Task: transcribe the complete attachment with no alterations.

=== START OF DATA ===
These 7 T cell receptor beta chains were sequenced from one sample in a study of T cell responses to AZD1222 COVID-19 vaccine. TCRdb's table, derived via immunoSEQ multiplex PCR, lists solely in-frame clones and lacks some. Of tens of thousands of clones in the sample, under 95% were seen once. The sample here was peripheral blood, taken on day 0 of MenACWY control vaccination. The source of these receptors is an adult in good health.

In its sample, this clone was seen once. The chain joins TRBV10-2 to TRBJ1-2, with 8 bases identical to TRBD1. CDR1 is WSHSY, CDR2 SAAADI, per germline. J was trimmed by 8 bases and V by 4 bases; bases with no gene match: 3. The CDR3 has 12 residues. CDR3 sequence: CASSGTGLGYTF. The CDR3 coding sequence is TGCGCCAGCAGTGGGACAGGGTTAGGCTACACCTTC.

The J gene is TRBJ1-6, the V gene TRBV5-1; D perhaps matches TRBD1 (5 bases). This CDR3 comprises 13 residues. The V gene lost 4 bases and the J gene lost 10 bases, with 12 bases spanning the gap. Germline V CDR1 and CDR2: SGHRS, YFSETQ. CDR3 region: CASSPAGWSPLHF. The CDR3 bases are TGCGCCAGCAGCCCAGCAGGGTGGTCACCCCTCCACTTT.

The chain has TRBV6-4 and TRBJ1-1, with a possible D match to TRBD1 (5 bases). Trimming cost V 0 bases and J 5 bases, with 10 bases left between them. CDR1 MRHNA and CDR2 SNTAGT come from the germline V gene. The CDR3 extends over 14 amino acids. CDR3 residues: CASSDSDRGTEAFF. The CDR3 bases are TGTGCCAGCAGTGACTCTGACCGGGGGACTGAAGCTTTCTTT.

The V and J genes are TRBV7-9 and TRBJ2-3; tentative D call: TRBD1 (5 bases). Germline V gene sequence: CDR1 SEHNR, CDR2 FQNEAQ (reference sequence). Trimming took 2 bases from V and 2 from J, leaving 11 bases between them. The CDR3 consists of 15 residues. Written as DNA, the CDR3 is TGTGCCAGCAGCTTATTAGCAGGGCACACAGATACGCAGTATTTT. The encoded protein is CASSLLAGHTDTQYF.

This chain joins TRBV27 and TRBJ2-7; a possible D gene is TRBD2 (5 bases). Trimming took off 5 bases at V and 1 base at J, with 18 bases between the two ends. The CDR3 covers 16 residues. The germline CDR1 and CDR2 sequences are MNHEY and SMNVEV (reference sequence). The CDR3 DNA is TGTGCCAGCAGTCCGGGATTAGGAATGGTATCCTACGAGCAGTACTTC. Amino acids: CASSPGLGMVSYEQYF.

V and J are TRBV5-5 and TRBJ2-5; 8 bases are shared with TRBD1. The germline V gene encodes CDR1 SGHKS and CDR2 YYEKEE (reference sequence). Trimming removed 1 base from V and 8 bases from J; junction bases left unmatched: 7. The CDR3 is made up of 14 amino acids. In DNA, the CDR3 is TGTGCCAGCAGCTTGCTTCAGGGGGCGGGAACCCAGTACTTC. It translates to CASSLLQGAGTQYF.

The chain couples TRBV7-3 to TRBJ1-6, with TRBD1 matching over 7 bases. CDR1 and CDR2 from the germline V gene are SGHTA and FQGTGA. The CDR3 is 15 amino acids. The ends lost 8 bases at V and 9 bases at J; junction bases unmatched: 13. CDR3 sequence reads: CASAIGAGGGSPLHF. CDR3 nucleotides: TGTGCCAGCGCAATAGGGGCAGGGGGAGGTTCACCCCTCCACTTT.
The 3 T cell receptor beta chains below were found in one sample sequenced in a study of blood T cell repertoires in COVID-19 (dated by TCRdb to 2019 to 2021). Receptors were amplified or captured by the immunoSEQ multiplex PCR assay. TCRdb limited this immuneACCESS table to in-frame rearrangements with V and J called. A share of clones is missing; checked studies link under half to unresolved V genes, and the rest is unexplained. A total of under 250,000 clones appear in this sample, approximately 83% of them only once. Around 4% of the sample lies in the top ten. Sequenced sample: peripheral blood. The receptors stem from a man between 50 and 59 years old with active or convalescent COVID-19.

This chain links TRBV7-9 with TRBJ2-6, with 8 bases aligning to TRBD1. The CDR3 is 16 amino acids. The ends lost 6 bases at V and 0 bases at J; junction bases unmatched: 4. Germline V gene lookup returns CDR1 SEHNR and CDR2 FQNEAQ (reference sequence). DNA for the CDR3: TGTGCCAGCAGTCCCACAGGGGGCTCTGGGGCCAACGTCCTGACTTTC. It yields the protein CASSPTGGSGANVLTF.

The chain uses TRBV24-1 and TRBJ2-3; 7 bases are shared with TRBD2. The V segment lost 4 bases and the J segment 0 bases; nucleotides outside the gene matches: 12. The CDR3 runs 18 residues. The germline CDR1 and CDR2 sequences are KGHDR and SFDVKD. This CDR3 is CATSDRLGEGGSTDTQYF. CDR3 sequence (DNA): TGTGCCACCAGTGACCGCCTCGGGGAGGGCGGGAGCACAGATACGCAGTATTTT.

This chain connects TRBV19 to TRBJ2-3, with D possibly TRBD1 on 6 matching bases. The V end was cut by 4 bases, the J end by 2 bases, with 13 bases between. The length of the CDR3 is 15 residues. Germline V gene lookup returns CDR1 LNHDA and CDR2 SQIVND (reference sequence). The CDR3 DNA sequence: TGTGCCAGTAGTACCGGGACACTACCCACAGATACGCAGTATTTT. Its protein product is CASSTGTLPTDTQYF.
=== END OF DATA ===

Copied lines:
These 7 T cell receptor beta chains were sequenced from one sample in a study of T cell responses to AZD1222 COVID-19 vaccine. TCRdb's table, derived via immunoSEQ multiplex PCR, lists solely in-frame clones and lacks some. Of tens of thousands of clones in the sample, under 95% were seen once. The sample here was peripheral blood, taken on day 0 of MenACWY control vaccination. The source of these receptors is an adult in good health.

In its sample, this clone was seen once. The chain joins TRBV10-2 to TRBJ1-2, with 8 bases identical to TRBD1. CDR1 is WSHSY, CDR2 SAAADI, per germline. J was trimmed by 8 bases and V by 4 bases; bases with no gene match: 3. The CDR3 has 12 residues. CDR3 sequence: CASSGTGLGYTF. The CDR3 coding sequence is TGCGCCAGCAGTGGGACAGGGTTAGGCTACACCTTC.

The J gene is TRBJ1-6, the V gene TRBV5-1; D perhaps matches TRBD1 (5 bases). This CDR3 comprises 13 residues. The V gene lost 4 bases and the J gene lost 10 bases, with 12 bases spanning the gap. Germline V CDR1 and CDR2: SGHRS, YFSETQ. CDR3 region: CASSPAGWSPLHF. The CDR3 bases are TGCGCCAGCAGCCCAGCAGGGTGGTCACCCCTCCACTTT.

The chain has TRBV6-4 and TRBJ1-1, with a possible D match to TRBD1 (5 bases). Trimming cost V 0 bases and J 5 bases, with 10 bases left between them. CDR1 MRHNA and CDR2 SNTAGT come from the germline V gene. The CDR3 extends over 14 amino acids. CDR3 residues: CASSDSDRGTEAFF. The CDR3 bases are TGTGCCAGCAGTGACTCTGACCGGGGGACTGAAGCTTTCTTT.

The V and J genes are TRBV7-9 and TRBJ2-3; tentative D call: TRBD1 (5 bases). Germline V gene sequence: CDR1 SEHNR, CDR2 FQNEAQ (reference sequence). Trimming took 2 bases from V and 2 from J, leaving 11 bases between them. The CDR3 consists of 15 residues. Written as DNA, the CDR3 is TGTGCCAGCAGCTTATTAGCAGGGCACACAGATACGCAGTATTTT. The encoded protein is CASSLLAGHTDTQYF.

This chain joins TRBV27 and TRBJ2-7; a possible D gene is TRBD2 (5 bases). Trimming took off 5 bases at V and 1 base at J, with 18 bases between the two ends. The CDR3 covers 16 residues. The germline CDR1 and CDR2 sequences are MNHEY and SMNVEV (reference sequence). The CDR3 DNA is TGTGCCAGCAGTCCGGGATTAGGAATGGTATCCTACGAGCAGTACTTC. Amino acids: CASSPGLGMVSYEQYF.

V and J are TRBV5-5 and TRBJ2-5; 8 bases are shared with TRBD1. The germline V gene encodes CDR1 SGHKS and CDR2 YYEKEE (reference sequence). Trimming removed 1 base from V and 8 bases from J; junction bases left unmatched: 7. The CDR3 is made up of 14 amino acids. In DNA, the CDR3 is TGTGCCAGCAGCTTGCTTCAGGGGGCGGGAACCCAGTACTTC. It translates to CASSLLQGAGTQYF.

The chain couples TRBV7-3 to TRBJ1-6, with TRBD1 matching over 7 bases. CDR1 and CDR2 from the germline V gene are SGHTA and FQGTGA. The CDR3 is 15 amino acids. The ends lost 8 bases at V and 9 bases at J; junction bases unmatched: 13. CDR3 sequence reads: CASAIGAGGGSPLHF. CDR3 nucleotides: TGTGCCAGCGCAATAGGGGCAGGGGGAGGTTCACCCCTCCACTTT.
The 3 T cell receptor beta chains below were found in one sample sequenced in a study of blood T cell repertoires in COVID-19 (dated by TCRdb to 2019 to 2021). Receptors were amplified or captured by the immunoSEQ multiplex PCR assay. TCRdb limited this immuneACCESS table to in-frame rearrangements with V and J called. A share of clones is missing; checked studies link under half to unresolved V genes, and the rest is unexplained. A total of under 250,000 clones appear in this sample, approximately 83% of them only once. Around 4% of the sample lies in the top ten. Sequenced sample: peripheral blood. The receptors stem from a man between 50 and 59 years old with active or convalescent COVID-19.

This chain links TRBV7-9 with TRBJ2-6, with 8 bases aligning to TRBD1. The CDR3 is 16 amino acids. The ends lost 6 bases at V and 0 bases at J; junction bases unmatched: 4. Germline V gene lookup returns CDR1 SEHNR and CDR2 FQNEAQ (reference sequence). DNA for the CDR3: TGTGCCAGCAGTCCCACAGGGGGCTCTGGGGCCAACGTCCTGACTTTC. It yields the protein CASSPTGGSGANVLTF.

The chain uses TRBV24-1 and TRBJ2-3; 7 bases are shared with TRBD2. The V segment lost 4 bases and the J segment 0 bases; nucleotides outside the gene matches: 12. The CDR3 runs 18 residues. The germline CDR1 and CDR2 sequences are KGHDR and SFDVKD. This CDR3 is CATSDRLGEGGSTDTQYF. CDR3 sequence (DNA): TGTGCCACCAGTGACCGCCTCGGGGAGGGCGGGAGCACAGATACGCAGTATTTT.

This chain connects TRBV19 to TRBJ2-3, with D possibly TRBD1 on 6 matching bases. The V end was cut by 4 bases, the J end by 2 bases, with 13 bases between. The length of the CDR3 is 15 residues. Germline V gene lookup returns CDR1 LNHDA and CDR2 SQIVND (reference sequence). The CDR3 DNA sequence: TGTGCCAGTAGTACCGGGACACTACCCACAGATACGCAGTATTTT. Its protein product is CASSTGTLPTDTQYF.